Reported median body size for this species (Length mm; width micrometers; weight micrograms) - Click:
Europe, Australia, Canada, U.S. (especially Pacific Northwest), New Zealand, and
former Soviet Union.
pest in California Nematode Pest
37, 46, and 48% of orchard grass seed samples from the Willamette Valley of
Oregon during 1996, 1997, and 2000, respectively, containing Anguina
galls. The number of galls ranged from 1-24 per 25 g of grass seed
(Alderman et al., 2003).
Annual and perennial rye grasses and bent grasses.
The following are listed as hosts in various literature sources:
Similar to A. tritici, except that second stage hatches from
One generation produced per year. Seed gall ruptures when mucoprotein takes up water and expels nematodes. This corresponds to favorable conditions for germination of host seeds.
Nematodes can remain viable in dry, cigar-shaped galls for up to 10 years.
In Australia, a bacterium formerly considered to be Corynebacterium rathayi attaches to nematode cuticle and is carried into seed gall.
Corynebacterium rathayi is now reclassified as Clavibacter rathayi and the ryegrass toxicity organism is considered closely related
to but may be a new species of Clavibacter (Riley, 1987).
The bacterium outcompetes the nematode for resources in seed gall, increases,
and coats surface which becomes sticky and yellow; produces a neurotoxin that
causes convulsion and mortality in grazing animals, i.e., "Staggers." - term
used for the effect on sheep[ in Australia. The toxin is produced late in
season as the gall matures ( Bird
and Stynes, 1977).
Livestock poisoning is occasionally reported in the U.S., otherwise, majority of
the damage caused by the nematode results in reduction of seed yield.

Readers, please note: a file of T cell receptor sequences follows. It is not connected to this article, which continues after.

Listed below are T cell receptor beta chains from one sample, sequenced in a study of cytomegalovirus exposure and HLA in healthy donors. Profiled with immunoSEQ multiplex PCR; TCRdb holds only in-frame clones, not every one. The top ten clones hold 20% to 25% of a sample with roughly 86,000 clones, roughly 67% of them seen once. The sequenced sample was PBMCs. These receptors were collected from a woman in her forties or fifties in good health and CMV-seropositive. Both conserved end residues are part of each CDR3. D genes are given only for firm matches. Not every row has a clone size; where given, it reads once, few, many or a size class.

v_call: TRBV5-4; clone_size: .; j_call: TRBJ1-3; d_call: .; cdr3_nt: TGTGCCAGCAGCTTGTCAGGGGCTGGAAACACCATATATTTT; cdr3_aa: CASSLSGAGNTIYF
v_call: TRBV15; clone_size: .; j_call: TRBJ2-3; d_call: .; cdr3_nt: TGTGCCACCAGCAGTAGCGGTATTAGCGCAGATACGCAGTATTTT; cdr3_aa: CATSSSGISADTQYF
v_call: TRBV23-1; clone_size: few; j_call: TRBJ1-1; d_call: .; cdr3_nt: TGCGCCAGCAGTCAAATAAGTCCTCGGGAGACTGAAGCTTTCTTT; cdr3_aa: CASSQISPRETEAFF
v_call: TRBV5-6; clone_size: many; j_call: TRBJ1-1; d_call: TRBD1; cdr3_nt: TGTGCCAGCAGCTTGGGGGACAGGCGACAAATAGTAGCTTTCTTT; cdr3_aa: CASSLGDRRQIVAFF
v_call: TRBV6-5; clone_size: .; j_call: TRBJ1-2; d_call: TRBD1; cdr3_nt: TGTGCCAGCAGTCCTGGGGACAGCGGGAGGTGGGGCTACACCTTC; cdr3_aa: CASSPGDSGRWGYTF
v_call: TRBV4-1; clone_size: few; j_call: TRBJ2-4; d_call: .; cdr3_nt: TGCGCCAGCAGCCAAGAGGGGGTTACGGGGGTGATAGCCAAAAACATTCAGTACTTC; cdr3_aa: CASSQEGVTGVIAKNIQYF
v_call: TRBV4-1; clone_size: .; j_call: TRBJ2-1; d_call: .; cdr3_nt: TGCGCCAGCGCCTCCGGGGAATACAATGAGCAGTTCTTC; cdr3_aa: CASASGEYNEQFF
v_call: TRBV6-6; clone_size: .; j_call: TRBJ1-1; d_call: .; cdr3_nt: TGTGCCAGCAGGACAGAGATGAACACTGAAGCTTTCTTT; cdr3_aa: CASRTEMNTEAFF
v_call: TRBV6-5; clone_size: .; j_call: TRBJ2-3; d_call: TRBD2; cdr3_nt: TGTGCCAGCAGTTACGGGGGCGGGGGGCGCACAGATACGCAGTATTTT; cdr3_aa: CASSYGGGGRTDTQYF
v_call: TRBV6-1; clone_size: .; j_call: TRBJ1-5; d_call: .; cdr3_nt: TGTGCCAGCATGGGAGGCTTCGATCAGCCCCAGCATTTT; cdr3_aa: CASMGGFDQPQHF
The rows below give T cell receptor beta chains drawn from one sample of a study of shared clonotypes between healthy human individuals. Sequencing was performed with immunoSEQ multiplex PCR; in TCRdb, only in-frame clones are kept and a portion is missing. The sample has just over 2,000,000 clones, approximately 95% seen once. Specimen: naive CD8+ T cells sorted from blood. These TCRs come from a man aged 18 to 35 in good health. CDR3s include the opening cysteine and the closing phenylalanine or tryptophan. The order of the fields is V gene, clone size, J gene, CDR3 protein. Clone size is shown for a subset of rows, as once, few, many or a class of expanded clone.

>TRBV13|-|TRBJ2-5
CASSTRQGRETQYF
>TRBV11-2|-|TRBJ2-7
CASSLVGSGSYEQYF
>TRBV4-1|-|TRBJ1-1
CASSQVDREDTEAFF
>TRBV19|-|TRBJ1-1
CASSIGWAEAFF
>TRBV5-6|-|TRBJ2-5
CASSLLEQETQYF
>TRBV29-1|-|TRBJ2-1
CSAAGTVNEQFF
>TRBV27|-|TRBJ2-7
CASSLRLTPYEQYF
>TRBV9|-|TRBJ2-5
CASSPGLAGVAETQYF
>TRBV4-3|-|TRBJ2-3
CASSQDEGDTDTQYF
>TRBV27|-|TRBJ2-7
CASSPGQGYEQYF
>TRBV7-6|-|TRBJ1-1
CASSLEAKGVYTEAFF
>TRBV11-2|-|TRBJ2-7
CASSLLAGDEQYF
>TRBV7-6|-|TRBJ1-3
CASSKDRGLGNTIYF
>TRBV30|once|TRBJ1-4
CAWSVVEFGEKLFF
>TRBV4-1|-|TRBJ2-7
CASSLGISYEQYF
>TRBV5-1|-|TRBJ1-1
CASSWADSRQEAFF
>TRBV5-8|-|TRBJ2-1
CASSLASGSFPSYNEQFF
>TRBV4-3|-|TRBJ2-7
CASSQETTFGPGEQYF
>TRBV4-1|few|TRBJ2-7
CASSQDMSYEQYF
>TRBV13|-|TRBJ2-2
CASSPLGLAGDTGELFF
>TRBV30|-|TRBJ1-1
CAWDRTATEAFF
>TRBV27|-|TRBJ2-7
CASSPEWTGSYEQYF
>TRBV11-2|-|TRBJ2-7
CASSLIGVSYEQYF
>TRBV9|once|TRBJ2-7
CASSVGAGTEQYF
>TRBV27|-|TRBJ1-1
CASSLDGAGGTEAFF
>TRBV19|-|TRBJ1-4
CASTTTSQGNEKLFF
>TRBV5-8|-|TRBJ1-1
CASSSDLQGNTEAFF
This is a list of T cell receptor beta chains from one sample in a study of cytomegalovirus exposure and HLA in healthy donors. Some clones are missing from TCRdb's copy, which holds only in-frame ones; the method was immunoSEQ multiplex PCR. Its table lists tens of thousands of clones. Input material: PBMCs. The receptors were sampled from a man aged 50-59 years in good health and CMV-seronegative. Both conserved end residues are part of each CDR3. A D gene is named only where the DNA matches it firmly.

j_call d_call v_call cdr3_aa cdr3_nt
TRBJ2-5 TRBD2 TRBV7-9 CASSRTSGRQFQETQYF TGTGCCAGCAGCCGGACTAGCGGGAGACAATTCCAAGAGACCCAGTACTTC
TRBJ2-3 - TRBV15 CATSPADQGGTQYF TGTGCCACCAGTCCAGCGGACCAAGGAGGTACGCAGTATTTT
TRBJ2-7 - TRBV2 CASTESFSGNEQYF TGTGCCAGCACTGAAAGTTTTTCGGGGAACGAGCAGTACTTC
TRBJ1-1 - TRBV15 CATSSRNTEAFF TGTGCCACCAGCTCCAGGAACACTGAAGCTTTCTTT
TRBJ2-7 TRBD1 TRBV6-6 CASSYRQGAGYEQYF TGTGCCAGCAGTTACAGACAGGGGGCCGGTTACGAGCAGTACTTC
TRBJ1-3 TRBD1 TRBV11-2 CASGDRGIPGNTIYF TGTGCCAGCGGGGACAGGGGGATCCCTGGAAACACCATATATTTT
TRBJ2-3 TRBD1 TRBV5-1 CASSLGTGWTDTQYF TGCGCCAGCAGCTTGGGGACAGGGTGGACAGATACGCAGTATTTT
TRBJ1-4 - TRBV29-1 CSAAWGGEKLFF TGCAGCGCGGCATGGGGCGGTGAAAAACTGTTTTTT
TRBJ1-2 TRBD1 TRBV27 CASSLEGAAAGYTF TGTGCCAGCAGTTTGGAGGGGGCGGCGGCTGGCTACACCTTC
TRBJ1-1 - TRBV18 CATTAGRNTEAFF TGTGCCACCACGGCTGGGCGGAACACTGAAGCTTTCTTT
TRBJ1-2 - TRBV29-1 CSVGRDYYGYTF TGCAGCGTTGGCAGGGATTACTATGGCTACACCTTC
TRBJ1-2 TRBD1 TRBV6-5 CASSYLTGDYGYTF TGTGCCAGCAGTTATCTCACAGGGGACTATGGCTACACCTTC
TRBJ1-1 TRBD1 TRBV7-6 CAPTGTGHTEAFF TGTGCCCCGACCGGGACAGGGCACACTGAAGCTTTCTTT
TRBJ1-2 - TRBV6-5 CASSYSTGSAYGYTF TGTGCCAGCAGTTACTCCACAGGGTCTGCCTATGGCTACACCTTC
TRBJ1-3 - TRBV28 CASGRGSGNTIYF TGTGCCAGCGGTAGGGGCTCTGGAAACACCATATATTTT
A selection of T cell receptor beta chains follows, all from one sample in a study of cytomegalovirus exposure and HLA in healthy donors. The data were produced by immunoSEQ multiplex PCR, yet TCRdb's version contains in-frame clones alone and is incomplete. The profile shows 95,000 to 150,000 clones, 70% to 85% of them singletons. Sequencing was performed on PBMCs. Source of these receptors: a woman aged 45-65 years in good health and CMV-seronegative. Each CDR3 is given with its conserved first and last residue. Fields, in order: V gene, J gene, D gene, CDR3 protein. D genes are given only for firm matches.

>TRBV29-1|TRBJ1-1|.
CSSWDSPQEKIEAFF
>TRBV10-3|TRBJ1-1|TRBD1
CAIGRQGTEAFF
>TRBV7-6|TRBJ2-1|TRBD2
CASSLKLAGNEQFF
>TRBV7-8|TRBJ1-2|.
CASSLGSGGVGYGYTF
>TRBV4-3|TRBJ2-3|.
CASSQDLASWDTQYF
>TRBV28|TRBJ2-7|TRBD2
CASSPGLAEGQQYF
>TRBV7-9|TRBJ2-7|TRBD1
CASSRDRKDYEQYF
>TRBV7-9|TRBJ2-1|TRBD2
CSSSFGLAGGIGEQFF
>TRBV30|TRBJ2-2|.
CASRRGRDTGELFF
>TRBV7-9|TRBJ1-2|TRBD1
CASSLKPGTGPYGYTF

The relationship between nematode and bacterium is similar to that between A. tritici and Clavibacter tritici that causes Tundu disease of wheat.
In grasses, seed galls are difficult to detect as they are covered by lemmas
and paleas. A small scarifier can be used to remove lemmas and paleas without
damage to seeds or galls. That allows visual identification of galls (Alderman
et al., 2003).
Host Plant Resistance, Non-hosts
Alderman SC, Bilsland DM, Griesbach JA, Milbrath GM, Schaad NW, Postnikova E.
2003. Use of a seed scarifier for detection and enumeration of galls of
Rathayibacter species in orchard grass seed. Plant
Bird, A.F., Stynes, B.A. 1977.
The morphology of a
sp. parasitic on annual ryegrass Phytopathology 67:828-830.
CIH Descriptions of Plant-parasitic Nematodes, Set 2, No. 20 (1973)
Riley, 1987; International Journal of Systematic Bacteriology 35:153-159
Goodey, J. B., M. T. Franklin, and D. J. Hooper. 1965.
T. Goodey's: The Nematode Parasites of Plants Catalogued Under Their
Hosts. Commonwealth Agricultural Bureaux, Farnham Royal, Bucks, England.
Siddiqui, I. A., S. A. Sher and A. M. French. 1973.
Distribution of Plant Parasitic Nematodes in California. State of
California Department of Food and Agriculture, Division of Plant
Pinkerton, J. N., and S. C. Alderman. 1994.
Epidemiology of Anguina agrostis in highland colonial bentgrass.
Journal of Nematology 26:315-323.
Stynes, B. A. and A. F. Bird. 1980.
Anguina agrostis, the vector of annual rye grass
toxicity in Australia. Nematologica 26:475-490.
Riddle, D. L., and A. F. Bird. 1985.
Responses of Anquina agrostis to detergent and
anesthetic treatment. Journal of Nematology 17:165-168.